46. Objecting to the Trump Painting about its content on political grounds as ‘too political’ is an objection by a Federal Government employee and senior Director of a Federal Institution to political speech the Director deems ‘politically incorrect’ or unacceptable.  If the NPG had a standard forbidding all political content, portraits, political campaign posters etc. that could be reason to reject the painting. But by allowing, accepting, celebrating and showing the Obama ‘HOPE’ poster in 2009, 2013 and by accepting the 2008 Hillary Clinton campaign poster legally binding political campaign art precedent was established at the NPG. 

Wrongful Exclusion: NAACP LEGAL DEFENSE, ETC. V. CAMPBELL (1981) United States District Court, D. Columbia. 504 F. Supp. 1365 (D.D.C. 1981) Gesell, District Judge

47. By accepting the political art from Democratic Washington ‘super lobbyists’ who said on Jan. 7th 2009 "It seemed like a historic moment for the country, and a chance to do something for art and Democrats," Tony Podesta, brother of transition co-chairman John Podesta” when discussing donating the ‘Hope’ poster to the National Portrait Gallery.  And since the political art was created by confessed ‘hard core left wing activists’ for a political campaign about a Democrat left wing activist political presidential candidate and then President Elect Obama, a clear political campaign art precedent was established!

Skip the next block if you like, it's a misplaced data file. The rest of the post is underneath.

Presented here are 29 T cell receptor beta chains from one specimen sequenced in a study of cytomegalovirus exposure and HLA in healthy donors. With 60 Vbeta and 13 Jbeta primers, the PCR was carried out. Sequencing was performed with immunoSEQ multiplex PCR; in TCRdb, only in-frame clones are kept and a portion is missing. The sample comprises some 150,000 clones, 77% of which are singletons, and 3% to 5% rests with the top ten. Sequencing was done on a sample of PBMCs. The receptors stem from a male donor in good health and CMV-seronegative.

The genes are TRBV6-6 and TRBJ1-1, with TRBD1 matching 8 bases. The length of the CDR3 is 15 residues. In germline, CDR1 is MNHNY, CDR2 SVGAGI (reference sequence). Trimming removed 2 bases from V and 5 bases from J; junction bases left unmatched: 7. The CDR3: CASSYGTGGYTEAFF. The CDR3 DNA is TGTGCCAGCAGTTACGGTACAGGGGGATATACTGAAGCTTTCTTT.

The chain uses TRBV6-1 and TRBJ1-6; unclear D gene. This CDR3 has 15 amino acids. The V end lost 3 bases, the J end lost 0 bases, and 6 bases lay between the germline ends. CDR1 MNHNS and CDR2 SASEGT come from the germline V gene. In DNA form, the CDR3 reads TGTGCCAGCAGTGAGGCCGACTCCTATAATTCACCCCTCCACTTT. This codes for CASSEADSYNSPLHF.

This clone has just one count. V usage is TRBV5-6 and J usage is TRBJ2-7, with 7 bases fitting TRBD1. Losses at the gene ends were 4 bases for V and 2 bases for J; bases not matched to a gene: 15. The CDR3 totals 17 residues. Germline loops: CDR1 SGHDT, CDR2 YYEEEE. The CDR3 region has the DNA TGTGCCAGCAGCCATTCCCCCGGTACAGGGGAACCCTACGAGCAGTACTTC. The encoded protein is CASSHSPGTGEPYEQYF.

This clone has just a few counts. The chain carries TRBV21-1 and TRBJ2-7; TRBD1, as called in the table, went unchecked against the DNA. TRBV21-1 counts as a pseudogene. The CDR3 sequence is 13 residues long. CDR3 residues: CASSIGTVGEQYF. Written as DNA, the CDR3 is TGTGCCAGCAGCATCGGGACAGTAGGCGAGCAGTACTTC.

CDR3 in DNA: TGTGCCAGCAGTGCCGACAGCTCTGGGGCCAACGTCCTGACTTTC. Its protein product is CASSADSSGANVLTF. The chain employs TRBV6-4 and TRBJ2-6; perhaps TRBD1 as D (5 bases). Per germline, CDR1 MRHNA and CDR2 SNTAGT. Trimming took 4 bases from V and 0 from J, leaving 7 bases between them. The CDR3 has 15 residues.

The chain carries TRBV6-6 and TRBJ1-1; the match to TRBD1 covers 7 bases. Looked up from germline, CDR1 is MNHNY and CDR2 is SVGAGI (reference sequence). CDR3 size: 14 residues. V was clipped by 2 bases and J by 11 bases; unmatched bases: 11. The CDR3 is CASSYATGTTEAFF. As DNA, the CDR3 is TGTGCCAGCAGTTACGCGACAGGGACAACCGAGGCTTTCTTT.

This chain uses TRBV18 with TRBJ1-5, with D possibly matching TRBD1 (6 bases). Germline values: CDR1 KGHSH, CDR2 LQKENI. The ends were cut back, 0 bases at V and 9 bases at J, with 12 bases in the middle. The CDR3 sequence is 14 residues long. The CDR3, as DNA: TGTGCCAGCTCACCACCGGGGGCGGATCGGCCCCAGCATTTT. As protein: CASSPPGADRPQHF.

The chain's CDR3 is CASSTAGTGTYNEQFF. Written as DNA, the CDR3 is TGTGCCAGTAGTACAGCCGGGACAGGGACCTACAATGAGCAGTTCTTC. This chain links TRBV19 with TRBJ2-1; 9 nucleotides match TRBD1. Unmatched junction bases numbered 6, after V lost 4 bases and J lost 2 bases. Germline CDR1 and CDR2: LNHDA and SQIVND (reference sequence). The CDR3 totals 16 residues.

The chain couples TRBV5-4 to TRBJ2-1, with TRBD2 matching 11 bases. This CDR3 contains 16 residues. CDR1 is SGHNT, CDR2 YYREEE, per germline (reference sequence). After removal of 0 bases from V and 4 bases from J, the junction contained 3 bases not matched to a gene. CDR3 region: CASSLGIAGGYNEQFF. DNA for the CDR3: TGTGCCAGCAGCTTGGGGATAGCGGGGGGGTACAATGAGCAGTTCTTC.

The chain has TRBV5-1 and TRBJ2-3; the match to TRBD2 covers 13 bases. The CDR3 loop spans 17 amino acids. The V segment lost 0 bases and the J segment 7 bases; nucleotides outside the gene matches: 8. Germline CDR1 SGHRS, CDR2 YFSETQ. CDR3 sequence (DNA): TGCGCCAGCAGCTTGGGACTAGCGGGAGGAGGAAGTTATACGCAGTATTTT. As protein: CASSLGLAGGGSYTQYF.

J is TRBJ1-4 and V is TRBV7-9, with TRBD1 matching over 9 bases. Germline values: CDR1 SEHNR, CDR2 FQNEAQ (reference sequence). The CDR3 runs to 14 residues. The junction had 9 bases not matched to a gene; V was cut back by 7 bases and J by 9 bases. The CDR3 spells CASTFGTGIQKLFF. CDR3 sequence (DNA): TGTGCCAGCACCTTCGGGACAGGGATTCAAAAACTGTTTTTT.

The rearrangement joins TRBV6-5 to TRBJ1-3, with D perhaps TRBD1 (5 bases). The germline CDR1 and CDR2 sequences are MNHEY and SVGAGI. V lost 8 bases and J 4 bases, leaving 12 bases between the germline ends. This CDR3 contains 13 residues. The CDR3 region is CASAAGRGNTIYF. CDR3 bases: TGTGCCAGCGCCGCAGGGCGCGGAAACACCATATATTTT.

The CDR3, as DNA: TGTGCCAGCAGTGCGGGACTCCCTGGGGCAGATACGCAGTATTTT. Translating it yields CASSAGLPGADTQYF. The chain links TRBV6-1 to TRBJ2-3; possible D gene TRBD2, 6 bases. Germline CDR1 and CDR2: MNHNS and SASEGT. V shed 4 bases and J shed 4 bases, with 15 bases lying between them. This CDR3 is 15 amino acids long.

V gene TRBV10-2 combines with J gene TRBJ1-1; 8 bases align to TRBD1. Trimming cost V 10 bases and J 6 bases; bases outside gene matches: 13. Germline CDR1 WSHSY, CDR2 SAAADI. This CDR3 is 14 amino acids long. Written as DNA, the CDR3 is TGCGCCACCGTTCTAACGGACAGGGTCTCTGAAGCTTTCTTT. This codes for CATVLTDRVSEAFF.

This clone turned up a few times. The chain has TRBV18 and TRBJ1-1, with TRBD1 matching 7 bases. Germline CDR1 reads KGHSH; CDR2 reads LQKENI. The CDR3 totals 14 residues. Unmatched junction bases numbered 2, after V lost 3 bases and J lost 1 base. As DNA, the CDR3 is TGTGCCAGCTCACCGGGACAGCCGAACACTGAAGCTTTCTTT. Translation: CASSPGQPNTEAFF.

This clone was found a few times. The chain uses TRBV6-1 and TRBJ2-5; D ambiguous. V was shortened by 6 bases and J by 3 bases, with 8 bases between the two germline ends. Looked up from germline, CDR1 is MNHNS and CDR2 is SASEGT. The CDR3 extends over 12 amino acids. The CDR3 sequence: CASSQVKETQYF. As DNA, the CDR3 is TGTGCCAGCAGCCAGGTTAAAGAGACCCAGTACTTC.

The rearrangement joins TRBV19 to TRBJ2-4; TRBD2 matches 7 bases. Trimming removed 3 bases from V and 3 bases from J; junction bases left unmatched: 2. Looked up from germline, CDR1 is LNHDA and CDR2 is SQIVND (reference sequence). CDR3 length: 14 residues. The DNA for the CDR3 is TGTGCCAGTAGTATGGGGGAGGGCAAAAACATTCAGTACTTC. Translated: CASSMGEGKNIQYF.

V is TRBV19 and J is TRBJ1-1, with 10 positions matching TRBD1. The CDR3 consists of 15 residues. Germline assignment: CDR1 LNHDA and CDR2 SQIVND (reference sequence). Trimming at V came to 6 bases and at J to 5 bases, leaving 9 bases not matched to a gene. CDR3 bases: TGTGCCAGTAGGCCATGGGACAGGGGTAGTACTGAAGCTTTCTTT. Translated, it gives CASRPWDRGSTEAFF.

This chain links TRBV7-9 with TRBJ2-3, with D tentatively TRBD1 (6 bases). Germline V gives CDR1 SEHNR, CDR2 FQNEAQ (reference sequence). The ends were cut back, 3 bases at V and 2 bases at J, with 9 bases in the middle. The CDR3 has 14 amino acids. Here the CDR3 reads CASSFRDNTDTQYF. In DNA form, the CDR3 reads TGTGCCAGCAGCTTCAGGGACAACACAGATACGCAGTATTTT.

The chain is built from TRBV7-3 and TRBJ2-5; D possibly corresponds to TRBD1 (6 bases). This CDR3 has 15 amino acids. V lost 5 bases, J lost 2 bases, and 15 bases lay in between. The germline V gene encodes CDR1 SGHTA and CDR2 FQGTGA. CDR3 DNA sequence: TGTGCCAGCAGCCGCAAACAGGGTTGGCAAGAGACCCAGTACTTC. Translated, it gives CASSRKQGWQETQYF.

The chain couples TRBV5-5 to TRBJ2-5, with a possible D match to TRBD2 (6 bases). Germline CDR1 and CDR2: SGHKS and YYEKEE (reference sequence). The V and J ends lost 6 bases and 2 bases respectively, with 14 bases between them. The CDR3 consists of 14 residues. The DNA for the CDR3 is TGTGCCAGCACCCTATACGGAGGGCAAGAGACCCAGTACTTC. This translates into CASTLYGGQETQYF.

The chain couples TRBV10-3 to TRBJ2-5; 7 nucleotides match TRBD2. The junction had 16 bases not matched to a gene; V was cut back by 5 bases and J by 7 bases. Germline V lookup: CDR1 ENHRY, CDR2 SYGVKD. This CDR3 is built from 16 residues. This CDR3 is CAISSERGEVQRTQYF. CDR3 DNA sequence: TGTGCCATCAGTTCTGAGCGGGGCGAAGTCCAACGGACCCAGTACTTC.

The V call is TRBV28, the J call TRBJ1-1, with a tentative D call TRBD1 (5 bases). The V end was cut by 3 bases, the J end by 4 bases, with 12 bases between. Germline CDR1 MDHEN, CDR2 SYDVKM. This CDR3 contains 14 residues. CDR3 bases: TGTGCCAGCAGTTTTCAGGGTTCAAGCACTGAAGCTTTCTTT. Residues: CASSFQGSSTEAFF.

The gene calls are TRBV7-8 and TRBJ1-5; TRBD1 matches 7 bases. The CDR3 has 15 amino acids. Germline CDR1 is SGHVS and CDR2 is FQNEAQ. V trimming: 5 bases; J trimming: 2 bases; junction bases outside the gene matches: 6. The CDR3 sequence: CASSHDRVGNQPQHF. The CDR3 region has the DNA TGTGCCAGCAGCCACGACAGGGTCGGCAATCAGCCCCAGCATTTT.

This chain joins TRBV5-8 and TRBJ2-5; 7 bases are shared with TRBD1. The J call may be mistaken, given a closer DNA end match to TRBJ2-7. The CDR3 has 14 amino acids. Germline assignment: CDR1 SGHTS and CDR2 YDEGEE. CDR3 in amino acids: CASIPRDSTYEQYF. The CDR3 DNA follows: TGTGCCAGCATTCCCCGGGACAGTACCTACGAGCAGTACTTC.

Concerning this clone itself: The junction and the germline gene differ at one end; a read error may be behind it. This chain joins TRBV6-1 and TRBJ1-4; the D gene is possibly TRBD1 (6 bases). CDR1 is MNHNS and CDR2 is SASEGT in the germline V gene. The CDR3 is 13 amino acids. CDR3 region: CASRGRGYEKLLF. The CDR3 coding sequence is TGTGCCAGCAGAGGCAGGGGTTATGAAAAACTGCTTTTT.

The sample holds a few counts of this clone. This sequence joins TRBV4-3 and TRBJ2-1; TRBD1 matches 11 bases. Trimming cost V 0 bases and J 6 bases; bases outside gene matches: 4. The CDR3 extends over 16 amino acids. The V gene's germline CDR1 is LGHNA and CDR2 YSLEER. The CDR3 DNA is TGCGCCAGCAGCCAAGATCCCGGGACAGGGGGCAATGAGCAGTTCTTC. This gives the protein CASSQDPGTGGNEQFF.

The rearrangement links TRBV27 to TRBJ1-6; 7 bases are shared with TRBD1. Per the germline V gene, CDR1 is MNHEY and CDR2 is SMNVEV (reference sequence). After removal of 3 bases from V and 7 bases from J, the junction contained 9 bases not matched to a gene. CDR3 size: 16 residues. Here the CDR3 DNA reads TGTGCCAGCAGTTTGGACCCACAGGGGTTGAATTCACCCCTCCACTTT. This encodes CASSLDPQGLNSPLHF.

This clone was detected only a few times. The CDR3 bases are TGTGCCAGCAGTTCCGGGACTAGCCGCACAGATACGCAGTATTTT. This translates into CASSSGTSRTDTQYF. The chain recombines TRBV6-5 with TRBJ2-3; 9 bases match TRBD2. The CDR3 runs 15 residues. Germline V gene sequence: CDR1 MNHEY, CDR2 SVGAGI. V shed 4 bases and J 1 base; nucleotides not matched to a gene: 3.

48. The NPG made it clear it accepted art/gifts/political beliefs/speech from Democrat left wing activists.  The Obama poster is a highly political work of art, it even contains a campaign slogan ‘HOPE’ used for campaigning for Presidential Candidate Barrack Obama as the candidate of the people’s ‘hope’. 

49. By rejecting the Trump Painting as ‘too political’ the NPG Director Kim Sajet has censored and deprived plaintiffs 1st Amendment rights of political free speech in a forum for the people and by the people where political artistic pictorial speech is clearly accepted, promoted and celebrated.  As an artist, politically conservative, right wing political activist and member of the Republican party plaintiff’s rights have been clearly violated and said Director has issued another false statement! (Obama poster at the NPG)

First Amendment To The Constitution Of The United States ‘Congress shall make no law…’ 42 U.S. Code § 1983 - Civil action for deprivation of rights

18 U.S. Code § 1001 - Statements or entries generally